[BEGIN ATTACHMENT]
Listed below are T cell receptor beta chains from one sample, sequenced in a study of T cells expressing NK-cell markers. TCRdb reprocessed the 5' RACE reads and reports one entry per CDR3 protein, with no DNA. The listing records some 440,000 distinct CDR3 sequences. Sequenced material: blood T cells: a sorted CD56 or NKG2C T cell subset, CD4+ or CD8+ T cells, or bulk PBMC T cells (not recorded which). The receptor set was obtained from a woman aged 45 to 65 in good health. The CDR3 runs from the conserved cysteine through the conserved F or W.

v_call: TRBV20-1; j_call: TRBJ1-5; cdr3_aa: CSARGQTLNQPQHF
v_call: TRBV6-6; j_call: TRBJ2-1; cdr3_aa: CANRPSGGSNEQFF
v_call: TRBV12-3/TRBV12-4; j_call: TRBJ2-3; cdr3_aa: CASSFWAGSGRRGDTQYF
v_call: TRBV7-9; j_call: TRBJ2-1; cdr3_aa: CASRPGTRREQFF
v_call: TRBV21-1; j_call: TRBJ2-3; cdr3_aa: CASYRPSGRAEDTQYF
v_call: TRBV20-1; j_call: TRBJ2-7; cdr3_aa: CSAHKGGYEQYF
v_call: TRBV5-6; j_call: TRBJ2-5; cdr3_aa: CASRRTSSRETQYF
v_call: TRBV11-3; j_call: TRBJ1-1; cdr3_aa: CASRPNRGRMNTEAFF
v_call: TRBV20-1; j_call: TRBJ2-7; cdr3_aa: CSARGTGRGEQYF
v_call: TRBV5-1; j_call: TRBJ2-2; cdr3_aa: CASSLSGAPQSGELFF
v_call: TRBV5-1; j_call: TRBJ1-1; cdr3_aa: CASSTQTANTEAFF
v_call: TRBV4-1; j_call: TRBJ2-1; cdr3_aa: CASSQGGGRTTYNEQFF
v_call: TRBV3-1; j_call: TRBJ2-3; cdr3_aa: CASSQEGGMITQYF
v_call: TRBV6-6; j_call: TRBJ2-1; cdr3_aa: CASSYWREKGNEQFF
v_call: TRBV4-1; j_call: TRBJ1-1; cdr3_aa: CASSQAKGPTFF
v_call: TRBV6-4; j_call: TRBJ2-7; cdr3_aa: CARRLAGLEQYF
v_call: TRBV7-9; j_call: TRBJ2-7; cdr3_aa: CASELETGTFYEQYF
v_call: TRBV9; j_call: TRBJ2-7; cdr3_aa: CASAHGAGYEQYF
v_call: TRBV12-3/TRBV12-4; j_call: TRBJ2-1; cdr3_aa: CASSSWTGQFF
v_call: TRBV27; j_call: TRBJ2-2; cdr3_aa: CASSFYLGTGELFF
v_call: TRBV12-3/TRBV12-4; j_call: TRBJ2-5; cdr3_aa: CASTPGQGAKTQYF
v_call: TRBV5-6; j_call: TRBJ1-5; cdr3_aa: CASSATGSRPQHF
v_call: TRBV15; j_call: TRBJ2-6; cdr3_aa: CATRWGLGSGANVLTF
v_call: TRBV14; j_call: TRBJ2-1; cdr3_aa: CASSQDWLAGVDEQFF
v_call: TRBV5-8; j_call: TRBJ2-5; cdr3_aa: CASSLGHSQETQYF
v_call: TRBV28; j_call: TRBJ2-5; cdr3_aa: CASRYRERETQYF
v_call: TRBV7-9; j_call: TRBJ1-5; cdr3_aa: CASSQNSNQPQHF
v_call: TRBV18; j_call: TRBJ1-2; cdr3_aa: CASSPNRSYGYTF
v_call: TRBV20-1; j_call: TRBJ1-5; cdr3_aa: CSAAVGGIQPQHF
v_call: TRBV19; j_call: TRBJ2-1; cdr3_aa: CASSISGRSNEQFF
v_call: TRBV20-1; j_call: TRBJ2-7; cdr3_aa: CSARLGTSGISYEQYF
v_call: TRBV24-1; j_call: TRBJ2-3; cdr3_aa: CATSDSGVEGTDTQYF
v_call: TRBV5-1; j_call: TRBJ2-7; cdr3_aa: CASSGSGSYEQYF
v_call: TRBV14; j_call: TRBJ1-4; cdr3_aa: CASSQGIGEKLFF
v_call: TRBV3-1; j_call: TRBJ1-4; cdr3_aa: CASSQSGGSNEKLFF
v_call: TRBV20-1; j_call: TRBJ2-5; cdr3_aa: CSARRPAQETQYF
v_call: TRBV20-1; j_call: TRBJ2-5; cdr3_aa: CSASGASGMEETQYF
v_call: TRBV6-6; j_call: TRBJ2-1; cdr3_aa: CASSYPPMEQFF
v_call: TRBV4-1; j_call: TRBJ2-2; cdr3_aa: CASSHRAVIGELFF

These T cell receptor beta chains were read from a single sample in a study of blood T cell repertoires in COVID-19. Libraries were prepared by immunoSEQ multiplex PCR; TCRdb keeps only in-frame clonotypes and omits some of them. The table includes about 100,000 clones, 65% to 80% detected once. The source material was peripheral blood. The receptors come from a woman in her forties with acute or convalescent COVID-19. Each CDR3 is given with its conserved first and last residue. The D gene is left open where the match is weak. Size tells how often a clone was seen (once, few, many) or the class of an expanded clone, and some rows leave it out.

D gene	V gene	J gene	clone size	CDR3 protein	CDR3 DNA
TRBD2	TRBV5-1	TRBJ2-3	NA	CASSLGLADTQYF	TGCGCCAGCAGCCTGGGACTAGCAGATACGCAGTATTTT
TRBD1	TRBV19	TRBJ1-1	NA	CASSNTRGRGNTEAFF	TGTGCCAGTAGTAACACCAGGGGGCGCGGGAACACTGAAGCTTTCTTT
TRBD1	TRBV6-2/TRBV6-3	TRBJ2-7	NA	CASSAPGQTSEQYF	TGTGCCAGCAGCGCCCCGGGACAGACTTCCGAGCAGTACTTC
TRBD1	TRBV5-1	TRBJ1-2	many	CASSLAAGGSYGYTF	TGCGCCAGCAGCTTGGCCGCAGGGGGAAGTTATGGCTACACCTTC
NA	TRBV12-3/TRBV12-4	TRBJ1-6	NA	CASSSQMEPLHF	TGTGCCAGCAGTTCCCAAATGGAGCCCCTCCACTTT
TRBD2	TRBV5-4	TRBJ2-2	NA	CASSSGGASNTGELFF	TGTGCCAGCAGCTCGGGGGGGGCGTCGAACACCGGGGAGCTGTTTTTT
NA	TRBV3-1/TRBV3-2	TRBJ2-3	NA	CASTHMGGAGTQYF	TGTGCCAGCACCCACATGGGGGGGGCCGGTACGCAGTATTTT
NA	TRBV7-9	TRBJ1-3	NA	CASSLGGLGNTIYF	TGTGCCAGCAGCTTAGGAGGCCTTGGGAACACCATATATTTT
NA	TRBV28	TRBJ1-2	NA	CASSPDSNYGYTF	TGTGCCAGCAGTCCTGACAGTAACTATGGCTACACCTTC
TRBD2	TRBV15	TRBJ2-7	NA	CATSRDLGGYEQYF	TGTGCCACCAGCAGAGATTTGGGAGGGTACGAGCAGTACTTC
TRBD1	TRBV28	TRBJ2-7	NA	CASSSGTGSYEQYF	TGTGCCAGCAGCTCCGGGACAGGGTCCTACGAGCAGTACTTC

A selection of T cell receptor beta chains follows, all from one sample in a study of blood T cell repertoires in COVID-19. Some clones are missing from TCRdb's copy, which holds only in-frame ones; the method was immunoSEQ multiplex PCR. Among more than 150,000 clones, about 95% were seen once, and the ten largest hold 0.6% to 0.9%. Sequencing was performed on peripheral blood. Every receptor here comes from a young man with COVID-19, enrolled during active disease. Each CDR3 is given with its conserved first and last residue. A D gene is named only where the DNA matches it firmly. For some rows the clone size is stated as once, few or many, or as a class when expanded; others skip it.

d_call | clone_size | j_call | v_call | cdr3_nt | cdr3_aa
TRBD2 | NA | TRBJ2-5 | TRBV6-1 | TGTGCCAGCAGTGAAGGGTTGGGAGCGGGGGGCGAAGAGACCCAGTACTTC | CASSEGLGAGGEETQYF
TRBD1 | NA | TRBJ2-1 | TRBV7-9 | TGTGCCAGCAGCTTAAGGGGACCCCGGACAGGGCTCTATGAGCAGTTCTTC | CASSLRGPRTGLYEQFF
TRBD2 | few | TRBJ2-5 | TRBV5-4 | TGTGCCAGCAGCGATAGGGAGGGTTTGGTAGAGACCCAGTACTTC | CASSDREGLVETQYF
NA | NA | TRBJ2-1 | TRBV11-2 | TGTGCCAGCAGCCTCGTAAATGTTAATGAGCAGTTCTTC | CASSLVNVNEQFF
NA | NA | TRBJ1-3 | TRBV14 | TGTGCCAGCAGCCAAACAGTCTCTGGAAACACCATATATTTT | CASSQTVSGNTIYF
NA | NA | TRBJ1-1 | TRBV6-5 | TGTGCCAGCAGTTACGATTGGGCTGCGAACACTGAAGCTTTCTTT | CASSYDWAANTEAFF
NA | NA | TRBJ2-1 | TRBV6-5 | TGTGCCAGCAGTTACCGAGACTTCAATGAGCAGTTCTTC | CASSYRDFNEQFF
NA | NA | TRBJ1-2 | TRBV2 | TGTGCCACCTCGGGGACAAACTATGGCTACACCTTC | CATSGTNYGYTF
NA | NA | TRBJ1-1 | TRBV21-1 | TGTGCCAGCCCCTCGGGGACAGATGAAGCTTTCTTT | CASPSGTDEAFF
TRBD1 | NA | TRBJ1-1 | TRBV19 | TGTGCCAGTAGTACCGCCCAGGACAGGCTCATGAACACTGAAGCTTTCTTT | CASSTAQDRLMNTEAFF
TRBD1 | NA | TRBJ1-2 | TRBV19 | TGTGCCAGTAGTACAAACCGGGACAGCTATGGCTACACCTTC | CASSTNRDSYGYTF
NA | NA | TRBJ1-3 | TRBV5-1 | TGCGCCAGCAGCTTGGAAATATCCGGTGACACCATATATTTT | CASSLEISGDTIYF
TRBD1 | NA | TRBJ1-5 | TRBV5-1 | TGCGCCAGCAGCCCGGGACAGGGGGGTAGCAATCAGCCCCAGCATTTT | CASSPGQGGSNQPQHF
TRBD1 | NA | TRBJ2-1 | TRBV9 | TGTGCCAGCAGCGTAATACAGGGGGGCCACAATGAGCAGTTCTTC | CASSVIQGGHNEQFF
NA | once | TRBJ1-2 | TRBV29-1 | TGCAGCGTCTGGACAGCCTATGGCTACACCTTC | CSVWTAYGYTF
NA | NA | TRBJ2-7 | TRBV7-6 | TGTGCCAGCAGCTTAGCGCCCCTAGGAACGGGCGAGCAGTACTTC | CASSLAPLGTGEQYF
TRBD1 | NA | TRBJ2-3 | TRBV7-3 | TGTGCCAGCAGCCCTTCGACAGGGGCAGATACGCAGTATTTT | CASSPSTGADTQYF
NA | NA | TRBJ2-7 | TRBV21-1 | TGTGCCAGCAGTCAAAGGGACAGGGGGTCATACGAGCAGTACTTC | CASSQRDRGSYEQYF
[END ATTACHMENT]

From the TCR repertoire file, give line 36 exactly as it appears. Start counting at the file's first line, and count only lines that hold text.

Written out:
v_call: TRBV3-1; j_call: TRBJ1-4; cdr3_aa: CASSQSGGSNEKLFF